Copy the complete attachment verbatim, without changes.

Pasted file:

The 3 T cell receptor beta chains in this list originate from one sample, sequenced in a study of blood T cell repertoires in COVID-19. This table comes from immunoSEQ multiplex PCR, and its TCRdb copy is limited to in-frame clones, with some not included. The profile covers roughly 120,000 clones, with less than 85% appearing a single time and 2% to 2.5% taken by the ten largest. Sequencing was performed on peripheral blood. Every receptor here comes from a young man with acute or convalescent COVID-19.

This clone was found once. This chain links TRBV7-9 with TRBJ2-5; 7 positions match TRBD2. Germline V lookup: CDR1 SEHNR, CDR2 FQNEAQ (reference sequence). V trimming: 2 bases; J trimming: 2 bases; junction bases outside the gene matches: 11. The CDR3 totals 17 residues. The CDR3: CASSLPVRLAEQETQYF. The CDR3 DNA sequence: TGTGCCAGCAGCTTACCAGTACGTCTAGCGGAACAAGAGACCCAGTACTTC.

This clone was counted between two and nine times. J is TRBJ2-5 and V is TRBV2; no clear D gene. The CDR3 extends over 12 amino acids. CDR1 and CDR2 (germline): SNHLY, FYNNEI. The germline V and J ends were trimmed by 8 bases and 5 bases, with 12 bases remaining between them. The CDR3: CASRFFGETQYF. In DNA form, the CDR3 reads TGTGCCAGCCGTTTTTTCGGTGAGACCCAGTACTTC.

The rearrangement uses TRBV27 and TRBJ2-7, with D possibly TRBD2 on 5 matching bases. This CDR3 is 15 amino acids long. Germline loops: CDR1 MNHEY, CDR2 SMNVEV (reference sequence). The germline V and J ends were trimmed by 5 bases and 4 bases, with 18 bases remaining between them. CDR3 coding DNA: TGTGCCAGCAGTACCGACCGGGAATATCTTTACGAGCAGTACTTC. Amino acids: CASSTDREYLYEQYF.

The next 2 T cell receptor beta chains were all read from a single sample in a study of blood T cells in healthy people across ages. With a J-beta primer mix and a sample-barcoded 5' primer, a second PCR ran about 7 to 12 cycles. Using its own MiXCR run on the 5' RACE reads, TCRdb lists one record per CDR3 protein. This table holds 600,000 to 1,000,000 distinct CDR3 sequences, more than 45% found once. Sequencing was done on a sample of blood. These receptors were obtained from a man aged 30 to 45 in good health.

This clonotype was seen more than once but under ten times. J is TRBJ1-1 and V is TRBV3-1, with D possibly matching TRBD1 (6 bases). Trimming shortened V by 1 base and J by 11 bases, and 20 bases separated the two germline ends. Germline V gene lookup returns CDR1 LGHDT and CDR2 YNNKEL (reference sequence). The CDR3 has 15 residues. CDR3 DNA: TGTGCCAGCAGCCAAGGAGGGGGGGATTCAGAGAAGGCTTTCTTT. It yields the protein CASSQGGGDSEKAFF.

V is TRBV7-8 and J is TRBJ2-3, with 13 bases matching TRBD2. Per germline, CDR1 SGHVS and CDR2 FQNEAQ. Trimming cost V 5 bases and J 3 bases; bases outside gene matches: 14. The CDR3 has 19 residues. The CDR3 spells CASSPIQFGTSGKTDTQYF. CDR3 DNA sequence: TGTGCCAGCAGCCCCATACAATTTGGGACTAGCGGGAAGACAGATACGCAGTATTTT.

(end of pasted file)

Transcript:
The 3 T cell receptor beta chains in this list originate from one sample, sequenced in a study of blood T cell repertoires in COVID-19. This table comes from immunoSEQ multiplex PCR, and its TCRdb copy is limited to in-frame clones, with some not included. The profile covers roughly 120,000 clones, with less than 85% appearing a single time and 2% to 2.5% taken by the ten largest. Sequencing was performed on peripheral blood. Every receptor here comes from a young man with acute or convalescent COVID-19.

This clone was found once. This chain links TRBV7-9 with TRBJ2-5; 7 positions match TRBD2. Germline V lookup: CDR1 SEHNR, CDR2 FQNEAQ (reference sequence). V trimming: 2 bases; J trimming: 2 bases; junction bases outside the gene matches: 11. The CDR3 totals 17 residues. The CDR3: CASSLPVRLAEQETQYF. The CDR3 DNA sequence: TGTGCCAGCAGCTTACCAGTACGTCTAGCGGAACAAGAGACCCAGTACTTC.

This clone was counted between two and nine times. J is TRBJ2-5 and V is TRBV2; no clear D gene. The CDR3 extends over 12 amino acids. CDR1 and CDR2 (germline): SNHLY, FYNNEI. The germline V and J ends were trimmed by 8 bases and 5 bases, with 12 bases remaining between them. The CDR3: CASRFFGETQYF. In DNA form, the CDR3 reads TGTGCCAGCCGTTTTTTCGGTGAGACCCAGTACTTC.

The rearrangement uses TRBV27 and TRBJ2-7, with D possibly TRBD2 on 5 matching bases. This CDR3 is 15 amino acids long. Germline loops: CDR1 MNHEY, CDR2 SMNVEV (reference sequence). The germline V and J ends were trimmed by 5 bases and 4 bases, with 18 bases remaining between them. CDR3 coding DNA: TGTGCCAGCAGTACCGACCGGGAATATCTTTACGAGCAGTACTTC. Amino acids: CASSTDREYLYEQYF.

The next 2 T cell receptor beta chains were all read from a single sample in a study of blood T cells in healthy people across ages. With a J-beta primer mix and a sample-barcoded 5' primer, a second PCR ran about 7 to 12 cycles. Using its own MiXCR run on the 5' RACE reads, TCRdb lists one record per CDR3 protein. This table holds 600,000 to 1,000,000 distinct CDR3 sequences, more than 45% found once. Sequencing was done on a sample of blood. These receptors were obtained from a man aged 30 to 45 in good health.

This clonotype was seen more than once but under ten times. J is TRBJ1-1 and V is TRBV3-1, with D possibly matching TRBD1 (6 bases). Trimming shortened V by 1 base and J by 11 bases, and 20 bases separated the two germline ends. Germline V gene lookup returns CDR1 LGHDT and CDR2 YNNKEL (reference sequence). The CDR3 has 15 residues. CDR3 DNA: TGTGCCAGCAGCCAAGGAGGGGGGGATTCAGAGAAGGCTTTCTTT. It yields the protein CASSQGGGDSEKAFF.

V is TRBV7-8 and J is TRBJ2-3, with 13 bases matching TRBD2. Per germline, CDR1 SGHVS and CDR2 FQNEAQ. Trimming cost V 5 bases and J 3 bases; bases outside gene matches: 14. The CDR3 has 19 residues. The CDR3 spells CASSPIQFGTSGKTDTQYF. CDR3 DNA sequence: TGTGCCAGCAGCCCCATACAATTTGGGACTAGCGGGAAGACAGATACGCAGTATTTT.